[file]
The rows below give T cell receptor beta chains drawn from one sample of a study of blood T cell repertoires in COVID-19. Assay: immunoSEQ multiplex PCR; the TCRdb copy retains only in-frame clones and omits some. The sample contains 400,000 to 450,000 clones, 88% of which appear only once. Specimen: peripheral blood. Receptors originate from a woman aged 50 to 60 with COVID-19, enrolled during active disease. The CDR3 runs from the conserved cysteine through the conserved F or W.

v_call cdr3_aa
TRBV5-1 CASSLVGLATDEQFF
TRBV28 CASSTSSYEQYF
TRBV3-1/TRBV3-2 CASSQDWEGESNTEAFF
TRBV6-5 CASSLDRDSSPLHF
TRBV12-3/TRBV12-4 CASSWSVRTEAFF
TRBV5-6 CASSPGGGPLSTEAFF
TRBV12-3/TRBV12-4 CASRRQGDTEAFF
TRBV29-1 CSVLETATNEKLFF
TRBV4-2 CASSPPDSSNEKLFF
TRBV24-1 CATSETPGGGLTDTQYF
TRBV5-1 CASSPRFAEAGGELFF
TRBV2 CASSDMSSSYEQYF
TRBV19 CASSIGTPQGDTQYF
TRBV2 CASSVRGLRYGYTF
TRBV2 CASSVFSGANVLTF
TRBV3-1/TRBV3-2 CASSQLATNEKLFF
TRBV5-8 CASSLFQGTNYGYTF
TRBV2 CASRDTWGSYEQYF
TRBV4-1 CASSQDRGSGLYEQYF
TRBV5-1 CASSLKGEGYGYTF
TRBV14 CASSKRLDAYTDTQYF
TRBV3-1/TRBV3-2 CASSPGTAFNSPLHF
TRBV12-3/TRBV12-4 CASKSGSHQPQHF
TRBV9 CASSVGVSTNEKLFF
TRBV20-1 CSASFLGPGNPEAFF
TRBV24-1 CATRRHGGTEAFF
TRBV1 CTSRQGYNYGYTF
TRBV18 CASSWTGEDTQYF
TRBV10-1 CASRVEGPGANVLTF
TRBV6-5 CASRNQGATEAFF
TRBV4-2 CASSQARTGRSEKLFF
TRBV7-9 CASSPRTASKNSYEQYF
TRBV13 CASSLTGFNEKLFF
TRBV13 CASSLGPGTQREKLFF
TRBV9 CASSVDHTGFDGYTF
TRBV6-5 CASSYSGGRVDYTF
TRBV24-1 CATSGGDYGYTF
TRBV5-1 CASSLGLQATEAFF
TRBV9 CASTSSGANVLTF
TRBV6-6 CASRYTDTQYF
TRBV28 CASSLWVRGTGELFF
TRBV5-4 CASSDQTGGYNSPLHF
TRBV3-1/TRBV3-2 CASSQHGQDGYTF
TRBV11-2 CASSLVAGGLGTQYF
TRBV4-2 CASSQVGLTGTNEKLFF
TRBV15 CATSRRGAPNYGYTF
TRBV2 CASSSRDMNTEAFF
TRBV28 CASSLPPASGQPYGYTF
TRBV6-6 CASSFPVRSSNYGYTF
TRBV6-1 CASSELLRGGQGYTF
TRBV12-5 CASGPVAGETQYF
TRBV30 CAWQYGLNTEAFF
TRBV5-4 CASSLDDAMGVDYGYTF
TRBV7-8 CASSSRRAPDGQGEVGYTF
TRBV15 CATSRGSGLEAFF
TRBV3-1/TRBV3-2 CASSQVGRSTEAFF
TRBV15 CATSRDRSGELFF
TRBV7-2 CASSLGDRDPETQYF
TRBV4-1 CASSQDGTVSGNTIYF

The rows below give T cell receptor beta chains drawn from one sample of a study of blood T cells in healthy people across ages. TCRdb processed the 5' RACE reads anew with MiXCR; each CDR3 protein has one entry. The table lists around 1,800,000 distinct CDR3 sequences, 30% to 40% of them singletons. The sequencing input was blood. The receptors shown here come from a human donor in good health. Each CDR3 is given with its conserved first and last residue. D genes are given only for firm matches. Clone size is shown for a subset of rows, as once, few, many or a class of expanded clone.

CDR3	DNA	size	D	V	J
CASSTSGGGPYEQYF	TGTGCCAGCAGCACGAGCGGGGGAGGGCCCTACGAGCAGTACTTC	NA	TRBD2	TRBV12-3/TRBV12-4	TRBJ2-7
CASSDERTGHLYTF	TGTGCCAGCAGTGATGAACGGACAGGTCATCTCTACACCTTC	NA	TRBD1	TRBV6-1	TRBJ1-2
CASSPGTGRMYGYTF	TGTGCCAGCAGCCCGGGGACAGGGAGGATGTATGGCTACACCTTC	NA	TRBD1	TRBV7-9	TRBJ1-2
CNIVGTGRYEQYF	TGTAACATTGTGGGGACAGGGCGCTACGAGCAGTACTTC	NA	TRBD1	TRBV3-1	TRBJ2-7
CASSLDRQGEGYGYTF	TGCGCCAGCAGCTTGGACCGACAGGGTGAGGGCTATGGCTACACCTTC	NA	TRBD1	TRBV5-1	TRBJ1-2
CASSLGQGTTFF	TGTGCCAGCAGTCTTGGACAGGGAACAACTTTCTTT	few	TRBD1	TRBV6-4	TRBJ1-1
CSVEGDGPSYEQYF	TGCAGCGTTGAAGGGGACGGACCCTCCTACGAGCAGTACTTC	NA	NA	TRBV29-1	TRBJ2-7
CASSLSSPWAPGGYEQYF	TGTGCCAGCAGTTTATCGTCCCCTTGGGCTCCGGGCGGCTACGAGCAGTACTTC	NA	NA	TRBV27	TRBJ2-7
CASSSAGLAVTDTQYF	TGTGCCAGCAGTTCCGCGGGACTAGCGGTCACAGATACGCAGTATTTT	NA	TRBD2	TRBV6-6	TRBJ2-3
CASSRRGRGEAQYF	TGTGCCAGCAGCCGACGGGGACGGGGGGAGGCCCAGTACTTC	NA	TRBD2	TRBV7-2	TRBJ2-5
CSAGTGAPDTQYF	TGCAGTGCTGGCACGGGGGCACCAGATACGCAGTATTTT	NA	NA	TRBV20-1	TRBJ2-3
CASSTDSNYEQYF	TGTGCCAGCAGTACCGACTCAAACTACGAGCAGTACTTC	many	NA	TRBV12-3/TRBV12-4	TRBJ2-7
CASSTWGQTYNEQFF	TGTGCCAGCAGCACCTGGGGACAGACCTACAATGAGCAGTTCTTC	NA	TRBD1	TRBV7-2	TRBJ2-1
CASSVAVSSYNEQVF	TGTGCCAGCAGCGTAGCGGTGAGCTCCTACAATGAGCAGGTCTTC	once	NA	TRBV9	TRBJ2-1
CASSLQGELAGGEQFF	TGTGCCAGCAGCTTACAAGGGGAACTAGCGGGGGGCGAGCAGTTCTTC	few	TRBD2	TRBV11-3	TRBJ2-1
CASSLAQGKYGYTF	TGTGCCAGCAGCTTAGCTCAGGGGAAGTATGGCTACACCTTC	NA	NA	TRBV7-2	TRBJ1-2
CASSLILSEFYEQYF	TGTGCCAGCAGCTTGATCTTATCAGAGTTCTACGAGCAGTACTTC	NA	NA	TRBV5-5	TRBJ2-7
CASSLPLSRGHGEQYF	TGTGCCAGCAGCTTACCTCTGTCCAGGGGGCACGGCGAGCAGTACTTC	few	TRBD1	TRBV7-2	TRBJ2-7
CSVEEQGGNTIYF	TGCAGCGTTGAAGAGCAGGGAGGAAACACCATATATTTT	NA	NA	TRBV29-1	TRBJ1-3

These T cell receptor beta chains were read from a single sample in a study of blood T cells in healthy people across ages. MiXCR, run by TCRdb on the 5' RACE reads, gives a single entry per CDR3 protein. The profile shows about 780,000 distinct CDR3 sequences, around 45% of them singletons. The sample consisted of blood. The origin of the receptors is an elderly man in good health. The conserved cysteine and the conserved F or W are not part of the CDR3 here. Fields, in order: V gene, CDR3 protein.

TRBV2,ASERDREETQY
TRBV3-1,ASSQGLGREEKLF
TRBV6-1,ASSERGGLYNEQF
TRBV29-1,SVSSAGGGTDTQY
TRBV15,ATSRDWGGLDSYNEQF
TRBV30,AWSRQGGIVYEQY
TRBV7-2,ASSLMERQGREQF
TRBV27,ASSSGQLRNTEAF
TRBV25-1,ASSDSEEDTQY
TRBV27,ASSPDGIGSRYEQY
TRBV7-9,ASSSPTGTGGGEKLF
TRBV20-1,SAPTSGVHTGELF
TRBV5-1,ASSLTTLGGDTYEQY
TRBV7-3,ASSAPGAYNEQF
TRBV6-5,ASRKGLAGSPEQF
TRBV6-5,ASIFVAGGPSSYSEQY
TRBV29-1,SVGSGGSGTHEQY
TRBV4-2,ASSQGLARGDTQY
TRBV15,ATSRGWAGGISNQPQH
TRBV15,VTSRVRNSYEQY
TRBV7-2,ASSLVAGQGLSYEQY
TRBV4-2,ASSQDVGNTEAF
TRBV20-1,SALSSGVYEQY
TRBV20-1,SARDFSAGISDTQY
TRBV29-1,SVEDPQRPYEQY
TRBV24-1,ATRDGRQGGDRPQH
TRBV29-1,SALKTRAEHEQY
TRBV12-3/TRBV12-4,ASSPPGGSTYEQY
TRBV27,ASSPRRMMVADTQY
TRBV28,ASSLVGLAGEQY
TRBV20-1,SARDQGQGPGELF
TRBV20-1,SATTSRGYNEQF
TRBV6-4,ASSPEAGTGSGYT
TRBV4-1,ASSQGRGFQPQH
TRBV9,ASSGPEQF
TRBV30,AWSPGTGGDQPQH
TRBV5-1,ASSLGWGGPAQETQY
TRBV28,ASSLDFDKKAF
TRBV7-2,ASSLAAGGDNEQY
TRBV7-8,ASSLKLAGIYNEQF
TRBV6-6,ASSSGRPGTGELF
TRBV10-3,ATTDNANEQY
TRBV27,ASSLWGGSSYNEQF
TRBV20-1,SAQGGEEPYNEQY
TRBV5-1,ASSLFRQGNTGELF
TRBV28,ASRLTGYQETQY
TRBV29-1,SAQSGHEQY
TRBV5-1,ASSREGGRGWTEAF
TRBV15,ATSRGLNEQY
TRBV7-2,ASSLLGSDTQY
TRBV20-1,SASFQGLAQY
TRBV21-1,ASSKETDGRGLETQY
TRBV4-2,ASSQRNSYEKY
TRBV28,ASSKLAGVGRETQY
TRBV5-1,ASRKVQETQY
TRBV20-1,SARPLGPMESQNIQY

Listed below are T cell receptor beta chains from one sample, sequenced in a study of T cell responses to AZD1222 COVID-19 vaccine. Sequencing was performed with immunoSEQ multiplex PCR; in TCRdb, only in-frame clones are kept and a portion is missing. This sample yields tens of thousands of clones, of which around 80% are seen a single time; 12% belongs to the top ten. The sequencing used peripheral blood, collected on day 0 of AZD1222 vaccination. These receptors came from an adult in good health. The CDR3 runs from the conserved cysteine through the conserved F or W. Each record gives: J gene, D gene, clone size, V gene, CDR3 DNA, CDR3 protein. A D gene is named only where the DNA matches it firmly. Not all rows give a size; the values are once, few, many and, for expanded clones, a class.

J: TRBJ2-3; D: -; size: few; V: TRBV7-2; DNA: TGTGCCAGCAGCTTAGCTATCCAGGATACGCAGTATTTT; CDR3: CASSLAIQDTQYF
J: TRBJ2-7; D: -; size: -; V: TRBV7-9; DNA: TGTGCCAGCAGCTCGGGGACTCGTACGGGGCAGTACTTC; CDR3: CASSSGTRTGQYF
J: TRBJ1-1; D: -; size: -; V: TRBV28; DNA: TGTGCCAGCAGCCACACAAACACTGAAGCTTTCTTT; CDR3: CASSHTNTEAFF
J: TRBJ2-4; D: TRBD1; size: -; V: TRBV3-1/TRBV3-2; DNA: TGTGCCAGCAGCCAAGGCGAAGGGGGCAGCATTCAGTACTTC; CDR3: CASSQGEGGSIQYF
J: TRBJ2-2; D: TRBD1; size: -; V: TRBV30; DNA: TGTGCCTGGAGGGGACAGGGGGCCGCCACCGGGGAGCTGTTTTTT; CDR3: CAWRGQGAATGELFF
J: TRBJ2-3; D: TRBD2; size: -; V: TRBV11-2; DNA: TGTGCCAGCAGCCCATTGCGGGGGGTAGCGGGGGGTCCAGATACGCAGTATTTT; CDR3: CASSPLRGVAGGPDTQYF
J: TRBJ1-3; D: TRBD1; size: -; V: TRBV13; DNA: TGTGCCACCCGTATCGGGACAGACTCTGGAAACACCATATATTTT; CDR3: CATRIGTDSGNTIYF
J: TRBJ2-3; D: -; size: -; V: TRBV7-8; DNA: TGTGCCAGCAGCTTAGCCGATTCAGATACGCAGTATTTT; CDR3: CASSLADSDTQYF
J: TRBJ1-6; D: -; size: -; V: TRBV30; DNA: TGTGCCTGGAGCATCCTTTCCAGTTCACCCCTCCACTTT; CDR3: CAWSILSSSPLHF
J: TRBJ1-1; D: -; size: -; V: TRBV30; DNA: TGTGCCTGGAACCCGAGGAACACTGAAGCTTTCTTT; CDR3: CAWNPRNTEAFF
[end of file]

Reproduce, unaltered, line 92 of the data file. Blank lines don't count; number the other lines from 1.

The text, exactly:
TRBV25-1,ASSDSEEDTQY